Monday morning news briefing: Pound dealt record blow

morning UK news briefing: Today's top headlines from The Telegraph
morning UK news briefing: Today's top headlines from The Telegraph

The pound has today plunged to a record low. It slumped to its lowest level against the dollar since decimalisation in 1971 this morning, after Chancellor Kwasi Kwarteng hinted more tax cuts would follow those he announced last week.

Sterling fell by more than four per cent to just 1.0327 dollars in early Asia trade as markets meted out more punishment, before it regained some ground to about 1.05 dollars early on Monday – when the euro also hit a fresh 20-year low amid recession and energy security fears.

Andrew Bailey, Governor of the Bank of England, is facing growing calls to intervene to calm spooked markets. While traders prepare for another day of turbulence, follow the latest in our live blog with James Warrington.

The sharp decline fuelled expectations of an aggressive interest rate rise by the Bank of England at its next meeting in November.

In his analysis, Ambrose Evans-Pritchard says Mr Kwarteng's tax cluster bomb risks blowing up Britain's credibility.

It comes as the Labour Party is split on how to respond to the tax plans, with Sir Keir Starmer accused of lacking the "fight" to reverse them.

Meanwhile, the Home Secretary is insisting that immigration must fall even as Britain pushes for growth.

The Telegraph understands Suella Braverman wants the Government to meet its manifesto pledge to bring down net migration, as ministers consider plans to relax visa restrictions to tackle labour shortages and attract talent.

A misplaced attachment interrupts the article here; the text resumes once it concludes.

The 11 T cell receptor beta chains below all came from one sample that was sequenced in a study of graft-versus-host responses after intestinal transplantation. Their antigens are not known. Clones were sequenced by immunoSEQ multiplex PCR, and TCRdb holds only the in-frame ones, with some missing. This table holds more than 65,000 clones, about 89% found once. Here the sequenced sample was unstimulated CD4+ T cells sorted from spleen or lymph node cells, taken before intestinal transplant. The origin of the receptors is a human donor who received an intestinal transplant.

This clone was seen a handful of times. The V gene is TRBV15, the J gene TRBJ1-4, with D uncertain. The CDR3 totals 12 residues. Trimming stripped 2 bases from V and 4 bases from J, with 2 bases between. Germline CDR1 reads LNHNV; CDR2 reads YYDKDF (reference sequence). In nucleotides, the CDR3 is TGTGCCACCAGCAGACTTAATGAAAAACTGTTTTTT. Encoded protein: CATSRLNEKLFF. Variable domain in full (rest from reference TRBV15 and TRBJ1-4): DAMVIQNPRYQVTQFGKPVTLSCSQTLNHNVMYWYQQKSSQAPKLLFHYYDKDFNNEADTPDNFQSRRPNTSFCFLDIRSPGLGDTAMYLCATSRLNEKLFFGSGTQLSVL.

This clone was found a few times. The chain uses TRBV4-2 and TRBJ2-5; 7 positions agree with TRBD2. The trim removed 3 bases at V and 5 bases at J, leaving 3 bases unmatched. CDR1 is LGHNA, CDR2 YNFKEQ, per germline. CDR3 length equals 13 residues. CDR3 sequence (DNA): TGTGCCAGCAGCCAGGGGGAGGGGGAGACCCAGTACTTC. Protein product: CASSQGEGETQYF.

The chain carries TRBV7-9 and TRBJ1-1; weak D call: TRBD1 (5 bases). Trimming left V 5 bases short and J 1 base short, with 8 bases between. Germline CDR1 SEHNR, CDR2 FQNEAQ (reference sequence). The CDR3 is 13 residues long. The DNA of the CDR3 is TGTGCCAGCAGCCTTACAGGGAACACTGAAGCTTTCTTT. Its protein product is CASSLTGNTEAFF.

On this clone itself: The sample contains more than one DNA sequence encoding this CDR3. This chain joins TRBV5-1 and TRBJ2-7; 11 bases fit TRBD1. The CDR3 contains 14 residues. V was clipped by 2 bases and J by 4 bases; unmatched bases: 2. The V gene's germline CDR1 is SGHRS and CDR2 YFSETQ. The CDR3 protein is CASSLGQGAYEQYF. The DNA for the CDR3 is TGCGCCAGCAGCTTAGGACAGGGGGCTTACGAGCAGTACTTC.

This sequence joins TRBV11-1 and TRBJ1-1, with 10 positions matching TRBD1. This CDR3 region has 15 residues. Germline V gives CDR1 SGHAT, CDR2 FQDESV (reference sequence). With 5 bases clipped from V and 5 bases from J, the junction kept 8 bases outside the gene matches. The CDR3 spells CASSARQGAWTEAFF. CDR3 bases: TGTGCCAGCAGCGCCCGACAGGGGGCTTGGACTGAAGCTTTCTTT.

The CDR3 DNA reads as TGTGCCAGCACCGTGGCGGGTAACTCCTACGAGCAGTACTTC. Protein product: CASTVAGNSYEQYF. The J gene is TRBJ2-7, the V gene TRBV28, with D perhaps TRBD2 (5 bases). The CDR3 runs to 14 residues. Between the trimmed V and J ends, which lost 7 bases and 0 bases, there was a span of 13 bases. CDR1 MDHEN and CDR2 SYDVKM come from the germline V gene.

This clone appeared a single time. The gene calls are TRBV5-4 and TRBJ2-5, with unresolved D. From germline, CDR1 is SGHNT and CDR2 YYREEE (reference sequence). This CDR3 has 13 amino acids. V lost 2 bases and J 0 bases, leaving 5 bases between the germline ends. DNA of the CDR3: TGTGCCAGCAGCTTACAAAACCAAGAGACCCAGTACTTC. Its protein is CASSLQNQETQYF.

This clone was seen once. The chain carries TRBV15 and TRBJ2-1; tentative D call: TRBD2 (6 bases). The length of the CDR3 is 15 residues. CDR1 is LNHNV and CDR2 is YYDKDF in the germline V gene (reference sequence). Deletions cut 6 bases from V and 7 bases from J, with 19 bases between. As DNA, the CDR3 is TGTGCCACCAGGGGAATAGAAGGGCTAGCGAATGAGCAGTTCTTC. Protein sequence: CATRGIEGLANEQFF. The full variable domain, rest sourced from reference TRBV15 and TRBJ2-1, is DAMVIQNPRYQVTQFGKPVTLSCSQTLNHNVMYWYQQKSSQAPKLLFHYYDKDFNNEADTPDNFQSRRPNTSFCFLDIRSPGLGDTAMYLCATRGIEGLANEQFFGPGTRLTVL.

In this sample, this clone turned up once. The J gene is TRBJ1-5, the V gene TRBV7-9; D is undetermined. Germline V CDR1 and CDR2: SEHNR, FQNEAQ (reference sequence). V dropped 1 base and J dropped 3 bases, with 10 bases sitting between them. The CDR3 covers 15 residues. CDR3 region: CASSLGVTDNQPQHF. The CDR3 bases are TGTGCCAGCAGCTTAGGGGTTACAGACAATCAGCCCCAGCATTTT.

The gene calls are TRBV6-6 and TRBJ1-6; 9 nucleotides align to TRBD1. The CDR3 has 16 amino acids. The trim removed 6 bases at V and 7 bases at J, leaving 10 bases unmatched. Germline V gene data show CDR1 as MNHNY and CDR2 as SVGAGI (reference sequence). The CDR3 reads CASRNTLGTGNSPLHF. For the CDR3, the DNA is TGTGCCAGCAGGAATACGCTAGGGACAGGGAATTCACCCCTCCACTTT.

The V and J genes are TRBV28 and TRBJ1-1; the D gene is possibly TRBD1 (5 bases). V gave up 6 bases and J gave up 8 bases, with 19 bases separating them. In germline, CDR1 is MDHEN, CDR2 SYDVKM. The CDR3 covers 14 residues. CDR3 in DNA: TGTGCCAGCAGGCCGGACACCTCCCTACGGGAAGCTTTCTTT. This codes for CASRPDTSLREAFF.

Prime Minister Liz Truss and Mr Kwarteng are understood to believe some sectors may need more migrants to help fulfil their ambitious economic growth plans. But Mrs Braverman is among Cabinet Brexiteers who have concerns.

US to take 'catastrophic' action if Putin goes nuclear

It was a thinly-veiled nuclear threat in his address to the nation. Now, the White House has warned top Kremlin officials that Russia will face "catastrophic consequences" if Vladimir Putin deploys nuclear weapons in Ukraine.

Jake Sullivan, the US national security adviser, revealed the US has "communicated directly and privately to the Russians at very high levels" how it will respond if Mr Putin follows through.

"If Russia crosses this line, there will be catastrophic consequences," he said. "The United States will respond decisively."

As Roland Oliphant reports, it came as some of Mr Putin's allies publicly broke ranks to criticise the way in which conscripts are being recruited.

While the threat is seen by some as an attempt to assert control after a series of embarrassing defeats, Ukrainian president Volodymyr Zelensky does not think he is "bluffing".

What a month without alcohol does to your body

Sober October is gearing up for a bumper month as many, mindful of drinking too much during lockdown, are signing up. Countless studies have shown links between excessive drinking and cancers, heart failure and diabetes. No wonder, then, that so many of us are reconsidering our habits with alcohol. But does a month of sobriety make any difference to overall health? Flic Everett asks the experts about long-term benefits.

Daily dose of Matt

In his latest cartoon from the weekend, Matt sees the funny side of the mini-Budget. And see our latest political cartoon from Blower.

Also in the news: This morning's other headlines